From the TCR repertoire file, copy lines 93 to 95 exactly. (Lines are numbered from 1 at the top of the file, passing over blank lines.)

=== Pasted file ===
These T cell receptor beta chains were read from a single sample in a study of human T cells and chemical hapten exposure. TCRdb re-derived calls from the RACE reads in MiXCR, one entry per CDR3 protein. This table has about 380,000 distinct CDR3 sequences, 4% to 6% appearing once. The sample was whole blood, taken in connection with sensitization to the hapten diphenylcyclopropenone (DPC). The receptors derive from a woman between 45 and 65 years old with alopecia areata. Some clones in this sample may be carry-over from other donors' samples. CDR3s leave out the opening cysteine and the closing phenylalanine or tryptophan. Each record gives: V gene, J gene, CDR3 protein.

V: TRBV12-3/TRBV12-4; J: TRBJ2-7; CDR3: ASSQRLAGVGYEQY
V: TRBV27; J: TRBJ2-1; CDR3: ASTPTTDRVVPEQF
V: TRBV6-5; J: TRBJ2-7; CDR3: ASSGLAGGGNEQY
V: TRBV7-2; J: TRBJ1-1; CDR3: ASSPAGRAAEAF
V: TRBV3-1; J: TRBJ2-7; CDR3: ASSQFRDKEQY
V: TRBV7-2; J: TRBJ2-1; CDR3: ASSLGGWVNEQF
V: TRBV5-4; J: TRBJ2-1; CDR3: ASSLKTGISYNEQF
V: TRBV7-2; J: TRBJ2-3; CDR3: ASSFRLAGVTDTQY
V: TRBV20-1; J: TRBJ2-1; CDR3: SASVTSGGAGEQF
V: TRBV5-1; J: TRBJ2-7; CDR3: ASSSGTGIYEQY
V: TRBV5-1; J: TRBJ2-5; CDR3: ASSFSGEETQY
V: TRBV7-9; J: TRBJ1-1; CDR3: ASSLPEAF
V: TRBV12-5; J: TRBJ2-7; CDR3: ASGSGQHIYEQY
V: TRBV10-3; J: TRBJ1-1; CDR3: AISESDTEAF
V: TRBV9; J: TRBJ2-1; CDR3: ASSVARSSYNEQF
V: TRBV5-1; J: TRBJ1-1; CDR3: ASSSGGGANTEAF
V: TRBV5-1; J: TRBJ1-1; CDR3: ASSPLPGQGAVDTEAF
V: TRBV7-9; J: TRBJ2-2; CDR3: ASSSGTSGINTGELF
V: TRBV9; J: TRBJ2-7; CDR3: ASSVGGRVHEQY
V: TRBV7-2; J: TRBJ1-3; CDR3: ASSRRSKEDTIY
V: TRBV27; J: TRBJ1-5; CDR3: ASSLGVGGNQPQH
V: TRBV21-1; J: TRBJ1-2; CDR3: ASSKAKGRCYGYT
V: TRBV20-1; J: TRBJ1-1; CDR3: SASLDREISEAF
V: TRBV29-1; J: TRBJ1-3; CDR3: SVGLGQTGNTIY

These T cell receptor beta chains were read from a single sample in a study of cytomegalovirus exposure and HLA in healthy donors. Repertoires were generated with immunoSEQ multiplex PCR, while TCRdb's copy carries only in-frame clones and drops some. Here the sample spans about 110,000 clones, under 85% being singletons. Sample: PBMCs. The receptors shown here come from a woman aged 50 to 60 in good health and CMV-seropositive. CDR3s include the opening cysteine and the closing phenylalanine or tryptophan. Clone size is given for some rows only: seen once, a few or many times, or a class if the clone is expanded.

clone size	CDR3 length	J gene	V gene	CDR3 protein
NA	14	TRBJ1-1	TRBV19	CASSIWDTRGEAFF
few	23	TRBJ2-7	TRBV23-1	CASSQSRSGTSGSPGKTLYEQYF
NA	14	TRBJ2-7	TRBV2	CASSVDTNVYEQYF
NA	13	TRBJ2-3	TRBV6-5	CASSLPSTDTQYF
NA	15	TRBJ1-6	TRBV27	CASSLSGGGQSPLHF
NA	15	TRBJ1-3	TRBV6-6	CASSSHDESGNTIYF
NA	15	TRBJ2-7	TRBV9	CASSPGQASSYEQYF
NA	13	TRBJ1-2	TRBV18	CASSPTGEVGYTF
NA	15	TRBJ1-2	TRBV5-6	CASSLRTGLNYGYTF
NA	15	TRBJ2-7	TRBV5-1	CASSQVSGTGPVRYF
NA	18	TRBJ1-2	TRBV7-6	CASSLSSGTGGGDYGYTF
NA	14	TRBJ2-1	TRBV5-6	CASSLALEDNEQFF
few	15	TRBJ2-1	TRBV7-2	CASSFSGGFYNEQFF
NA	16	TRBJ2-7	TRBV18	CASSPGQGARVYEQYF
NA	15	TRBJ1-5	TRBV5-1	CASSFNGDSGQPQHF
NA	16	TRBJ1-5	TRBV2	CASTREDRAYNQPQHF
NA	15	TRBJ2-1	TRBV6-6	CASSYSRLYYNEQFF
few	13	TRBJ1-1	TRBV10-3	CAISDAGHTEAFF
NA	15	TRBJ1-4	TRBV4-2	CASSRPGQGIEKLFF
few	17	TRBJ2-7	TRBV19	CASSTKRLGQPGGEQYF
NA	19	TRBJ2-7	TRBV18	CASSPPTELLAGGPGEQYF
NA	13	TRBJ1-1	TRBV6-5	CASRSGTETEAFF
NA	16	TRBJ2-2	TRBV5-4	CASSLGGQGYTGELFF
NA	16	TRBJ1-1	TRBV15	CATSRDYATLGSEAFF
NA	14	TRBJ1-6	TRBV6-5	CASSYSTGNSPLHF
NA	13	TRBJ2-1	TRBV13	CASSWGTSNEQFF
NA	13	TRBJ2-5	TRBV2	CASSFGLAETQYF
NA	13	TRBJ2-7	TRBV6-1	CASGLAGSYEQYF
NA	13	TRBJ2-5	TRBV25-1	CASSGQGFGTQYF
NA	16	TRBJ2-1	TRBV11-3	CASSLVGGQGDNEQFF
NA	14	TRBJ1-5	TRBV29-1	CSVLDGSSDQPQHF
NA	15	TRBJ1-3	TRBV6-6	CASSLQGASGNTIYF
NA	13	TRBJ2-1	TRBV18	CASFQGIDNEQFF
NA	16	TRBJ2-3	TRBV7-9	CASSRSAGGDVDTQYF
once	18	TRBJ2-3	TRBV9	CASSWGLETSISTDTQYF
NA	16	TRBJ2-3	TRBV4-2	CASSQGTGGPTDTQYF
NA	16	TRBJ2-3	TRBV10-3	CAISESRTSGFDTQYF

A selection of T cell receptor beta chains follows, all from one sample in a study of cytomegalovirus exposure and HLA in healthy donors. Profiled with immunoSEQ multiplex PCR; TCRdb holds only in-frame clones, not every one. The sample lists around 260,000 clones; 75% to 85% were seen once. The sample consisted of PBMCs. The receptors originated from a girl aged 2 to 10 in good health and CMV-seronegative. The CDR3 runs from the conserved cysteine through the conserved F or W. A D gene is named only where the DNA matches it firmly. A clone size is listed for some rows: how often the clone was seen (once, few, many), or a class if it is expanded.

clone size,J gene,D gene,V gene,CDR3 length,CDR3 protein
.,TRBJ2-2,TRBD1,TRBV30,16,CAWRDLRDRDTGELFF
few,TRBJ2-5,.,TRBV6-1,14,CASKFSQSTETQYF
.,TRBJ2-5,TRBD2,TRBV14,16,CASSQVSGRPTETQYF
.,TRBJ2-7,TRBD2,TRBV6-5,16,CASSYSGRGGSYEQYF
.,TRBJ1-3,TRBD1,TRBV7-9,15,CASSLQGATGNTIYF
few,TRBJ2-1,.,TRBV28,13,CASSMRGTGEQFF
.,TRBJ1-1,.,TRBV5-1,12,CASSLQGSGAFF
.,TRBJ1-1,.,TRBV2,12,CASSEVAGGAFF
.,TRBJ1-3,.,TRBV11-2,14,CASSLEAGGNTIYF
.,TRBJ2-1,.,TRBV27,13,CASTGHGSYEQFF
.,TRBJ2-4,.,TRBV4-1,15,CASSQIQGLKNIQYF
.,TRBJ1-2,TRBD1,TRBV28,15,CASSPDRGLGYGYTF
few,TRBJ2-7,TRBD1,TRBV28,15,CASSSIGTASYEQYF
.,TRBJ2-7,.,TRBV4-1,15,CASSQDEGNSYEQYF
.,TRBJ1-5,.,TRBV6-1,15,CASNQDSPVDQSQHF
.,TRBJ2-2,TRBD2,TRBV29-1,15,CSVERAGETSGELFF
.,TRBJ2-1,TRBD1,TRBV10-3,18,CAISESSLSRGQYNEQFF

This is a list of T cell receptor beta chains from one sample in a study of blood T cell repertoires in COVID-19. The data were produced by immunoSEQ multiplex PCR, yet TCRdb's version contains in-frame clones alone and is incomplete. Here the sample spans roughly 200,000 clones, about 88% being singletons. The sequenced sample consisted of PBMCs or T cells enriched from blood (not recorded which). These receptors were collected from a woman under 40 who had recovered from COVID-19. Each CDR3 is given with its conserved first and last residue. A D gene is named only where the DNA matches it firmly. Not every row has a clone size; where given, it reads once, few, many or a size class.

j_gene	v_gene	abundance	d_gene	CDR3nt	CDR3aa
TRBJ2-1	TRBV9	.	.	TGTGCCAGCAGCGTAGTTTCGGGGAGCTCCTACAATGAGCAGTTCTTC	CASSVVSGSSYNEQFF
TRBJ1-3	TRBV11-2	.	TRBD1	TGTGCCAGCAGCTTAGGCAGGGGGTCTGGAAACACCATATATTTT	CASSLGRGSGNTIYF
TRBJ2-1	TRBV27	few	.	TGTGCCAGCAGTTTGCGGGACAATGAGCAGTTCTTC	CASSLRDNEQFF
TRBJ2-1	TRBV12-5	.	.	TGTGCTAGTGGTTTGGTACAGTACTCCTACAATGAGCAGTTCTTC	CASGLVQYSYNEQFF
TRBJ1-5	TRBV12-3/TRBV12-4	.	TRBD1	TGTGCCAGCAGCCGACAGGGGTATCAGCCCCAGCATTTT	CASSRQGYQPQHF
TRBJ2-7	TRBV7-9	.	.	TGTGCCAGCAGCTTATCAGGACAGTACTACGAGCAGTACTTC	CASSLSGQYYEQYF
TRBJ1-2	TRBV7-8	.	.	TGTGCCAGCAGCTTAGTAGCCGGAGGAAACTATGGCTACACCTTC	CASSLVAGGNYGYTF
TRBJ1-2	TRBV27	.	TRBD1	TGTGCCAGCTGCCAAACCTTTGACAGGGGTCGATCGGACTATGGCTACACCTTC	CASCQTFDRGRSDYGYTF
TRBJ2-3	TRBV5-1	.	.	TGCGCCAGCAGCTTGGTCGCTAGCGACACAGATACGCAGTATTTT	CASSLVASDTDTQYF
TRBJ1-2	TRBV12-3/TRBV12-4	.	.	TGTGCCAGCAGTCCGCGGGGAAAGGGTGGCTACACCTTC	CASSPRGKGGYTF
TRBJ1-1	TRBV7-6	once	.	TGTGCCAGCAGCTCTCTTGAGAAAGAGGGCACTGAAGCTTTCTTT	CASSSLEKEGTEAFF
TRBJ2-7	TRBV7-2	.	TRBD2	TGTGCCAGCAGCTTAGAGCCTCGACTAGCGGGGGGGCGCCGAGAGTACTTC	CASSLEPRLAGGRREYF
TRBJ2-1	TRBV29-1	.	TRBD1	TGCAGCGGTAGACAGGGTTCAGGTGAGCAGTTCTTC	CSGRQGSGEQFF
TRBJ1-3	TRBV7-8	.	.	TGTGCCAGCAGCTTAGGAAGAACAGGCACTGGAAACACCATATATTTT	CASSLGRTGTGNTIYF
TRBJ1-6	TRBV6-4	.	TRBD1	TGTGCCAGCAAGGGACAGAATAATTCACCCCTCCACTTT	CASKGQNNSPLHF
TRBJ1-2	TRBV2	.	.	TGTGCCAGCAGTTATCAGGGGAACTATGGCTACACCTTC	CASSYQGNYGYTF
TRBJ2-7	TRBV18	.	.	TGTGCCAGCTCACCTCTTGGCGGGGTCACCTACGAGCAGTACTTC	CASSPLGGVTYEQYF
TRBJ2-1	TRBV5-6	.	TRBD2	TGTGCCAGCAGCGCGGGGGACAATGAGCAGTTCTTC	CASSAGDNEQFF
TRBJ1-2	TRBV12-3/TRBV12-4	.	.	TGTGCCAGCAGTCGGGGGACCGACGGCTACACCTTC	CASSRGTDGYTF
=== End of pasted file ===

TRBJ1-2	TRBV27	.	TRBD1	TGTGCCAGCTGCCAAACCTTTGACAGGGGTCGATCGGACTATGGCTACACCTTC	CASCQTFDRGRSDYGYTF
TRBJ2-3	TRBV5-1	.	.	TGCGCCAGCAGCTTGGTCGCTAGCGACACAGATACGCAGTATTTT	CASSLVASDTDTQYF
TRBJ1-2	TRBV12-3/TRBV12-4	.	.	TGTGCCAGCAGTCCGCGGGGAAAGGGTGGCTACACCTTC	CASSPRGKGGYTF